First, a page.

WASHINGTON — About month and a half ago, Andre Ethier spoke to Dodgers Manager Don Mattingly and the hitting coaches about how he wasn't making solid contact with the ball.
In that meeting, the group set a modest goal for the then-slumping outfielder: Get one hit a day, build from there.
Soon after, the hits started coming again. And Friday night, in the Dodgers' first game back from the All-Star break, Ethier's long-dormant power returned, too.
Ethier's ninth-inning home run was the difference in the Dodgers' 3-2 victory over the Washington Nationals at Nationals Park, the team's 18th victory in their last 23 games. Earlier in the game, Hanley Ramirez hit the ninth home run of his injury-shortened season, a two-run shot in the third inning.
Ethier's home run was only his sixth of the season. Ethier, whose power numbers have steadily declined since he hit a career-high 31 home runs in 2009, had last hit a home run June 11.
"I still think that 30 home runs is there," Mattingly said.
Told of what Mattingly said, Ethier replied, jokingly, "If I do this year, that's a miracle."
Mattingly pointed out that some of Ethier's recent seasons were disrupted by injuries. Ethier broke a pinkie in 2010. He underwent a knee operation before the end of the 2011 season.
"You start making changes in your swing," Mattingly said.
That was why Mattingly and his coaches advised Ethier to think small. Even Friday, before he hit that home run, Ethier said Mattingly told him, "Get on base any way you can."
Ethier stayed on a down-and-in, two-strike slider from closer Rafael Soriano and sent it over the right-field wall.
"I don't know how he hit that ball," Soriano said.
The fact that Ethier was in position to win the game underscored how much these Dodgers have changed in recent weeks.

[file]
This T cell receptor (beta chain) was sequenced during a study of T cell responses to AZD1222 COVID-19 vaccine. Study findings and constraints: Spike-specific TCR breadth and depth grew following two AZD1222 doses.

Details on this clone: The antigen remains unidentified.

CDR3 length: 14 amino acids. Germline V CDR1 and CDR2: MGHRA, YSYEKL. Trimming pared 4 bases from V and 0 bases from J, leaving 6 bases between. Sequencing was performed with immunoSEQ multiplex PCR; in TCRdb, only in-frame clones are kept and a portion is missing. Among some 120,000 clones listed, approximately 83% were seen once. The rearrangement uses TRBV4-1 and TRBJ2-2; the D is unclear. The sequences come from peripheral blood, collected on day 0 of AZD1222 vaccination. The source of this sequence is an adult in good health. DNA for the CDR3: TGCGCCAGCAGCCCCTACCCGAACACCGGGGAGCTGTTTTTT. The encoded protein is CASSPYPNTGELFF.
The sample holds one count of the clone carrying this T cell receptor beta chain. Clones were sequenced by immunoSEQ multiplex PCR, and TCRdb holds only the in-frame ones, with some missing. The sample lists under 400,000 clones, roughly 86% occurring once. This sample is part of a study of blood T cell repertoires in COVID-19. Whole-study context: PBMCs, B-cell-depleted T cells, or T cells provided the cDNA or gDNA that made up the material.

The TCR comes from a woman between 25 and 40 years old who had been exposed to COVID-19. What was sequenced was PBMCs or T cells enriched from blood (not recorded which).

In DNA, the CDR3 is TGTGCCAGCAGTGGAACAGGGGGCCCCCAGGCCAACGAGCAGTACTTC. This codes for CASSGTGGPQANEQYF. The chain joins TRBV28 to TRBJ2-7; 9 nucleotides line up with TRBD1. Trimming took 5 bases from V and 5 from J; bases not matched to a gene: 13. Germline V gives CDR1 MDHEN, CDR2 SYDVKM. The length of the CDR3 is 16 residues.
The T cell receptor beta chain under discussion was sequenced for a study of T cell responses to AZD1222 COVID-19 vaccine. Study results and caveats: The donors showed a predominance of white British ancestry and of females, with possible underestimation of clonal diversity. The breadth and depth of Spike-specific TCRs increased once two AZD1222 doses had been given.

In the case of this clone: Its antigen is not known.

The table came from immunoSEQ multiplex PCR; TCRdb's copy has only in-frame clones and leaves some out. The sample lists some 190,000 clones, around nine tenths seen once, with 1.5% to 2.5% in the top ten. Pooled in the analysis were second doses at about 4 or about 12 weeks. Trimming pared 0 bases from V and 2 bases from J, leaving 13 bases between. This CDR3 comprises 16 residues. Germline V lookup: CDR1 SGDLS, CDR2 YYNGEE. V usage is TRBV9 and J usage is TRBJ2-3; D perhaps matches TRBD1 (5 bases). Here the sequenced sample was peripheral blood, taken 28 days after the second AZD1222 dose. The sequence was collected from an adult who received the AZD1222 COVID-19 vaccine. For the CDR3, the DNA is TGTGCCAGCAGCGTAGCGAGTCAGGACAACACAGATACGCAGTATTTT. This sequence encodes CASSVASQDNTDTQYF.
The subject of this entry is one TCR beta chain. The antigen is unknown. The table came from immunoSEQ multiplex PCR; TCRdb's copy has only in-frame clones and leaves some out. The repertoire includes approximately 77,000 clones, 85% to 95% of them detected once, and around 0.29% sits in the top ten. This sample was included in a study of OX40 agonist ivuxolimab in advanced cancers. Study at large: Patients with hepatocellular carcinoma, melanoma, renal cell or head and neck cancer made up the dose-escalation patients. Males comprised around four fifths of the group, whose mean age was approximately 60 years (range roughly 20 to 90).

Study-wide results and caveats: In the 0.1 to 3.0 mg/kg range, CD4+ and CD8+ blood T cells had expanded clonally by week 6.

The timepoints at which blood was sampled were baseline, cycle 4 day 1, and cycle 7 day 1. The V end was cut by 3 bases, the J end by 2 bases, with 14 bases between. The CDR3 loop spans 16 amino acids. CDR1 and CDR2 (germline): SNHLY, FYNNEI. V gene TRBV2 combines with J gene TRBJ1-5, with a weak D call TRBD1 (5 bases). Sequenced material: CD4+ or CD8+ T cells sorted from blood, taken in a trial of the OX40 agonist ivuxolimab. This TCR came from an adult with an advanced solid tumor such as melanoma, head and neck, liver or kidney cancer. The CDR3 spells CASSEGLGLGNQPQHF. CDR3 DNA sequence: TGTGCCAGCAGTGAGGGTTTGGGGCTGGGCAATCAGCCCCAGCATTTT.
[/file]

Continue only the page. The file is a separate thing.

In his third start for the Dodgers, recently acquired Ricky Nolasco held the Nationals to two runs over 51/3 innings. With the Dodgers ahead, 2-1, in the fourth inning, the Nationals loaded the bases against Nolasco. The Nationals didn't score.
"I was trying to go pitch by pitch," Nolasco said.
The once-shaky bullpen held the Nationals scoreless over the final 32/3 innings.
Rookie Jose Dominguez pitched an inning. Left-hander Paco Rodriguez recorded four outs. Ronald Belisario retired Jayson Werth for the final out of the eighth inning. Kenley Jansen saved the game with a perfect ninth inning.
The improved form of the bullpen is what Mattingly attributed their increased success to in close games. The Dodgers have won 10 of their last 12 one-run games.
Belisario said the relievers have benefited from the setting of roles.
"It helps you concentrate more," Belisario said.
The Dodgers were also bolstered by the returns of Yasiel Puig, Carl Crawford and Mark Ellis, who were all nursing minor injuries leading up to the All-Star break.
Puig was again the player who probably provided the paying spectators with what will be their longest-lasting memories of the night.
In the second inning, he made an on-the-fly throw from right field that appeared to nail Bryce Harper tagging up for third base. Harper was called safe by umpire Eric Cooper and later scored on a wild pitch.
Puig's catch to end the seventh inning was as spectacular, as he crashed into a wall after running down a slicing ball hit by Anthony Rendon in foul territory.
"If it's not a home run, everything stays with me," Puig said, smiling.
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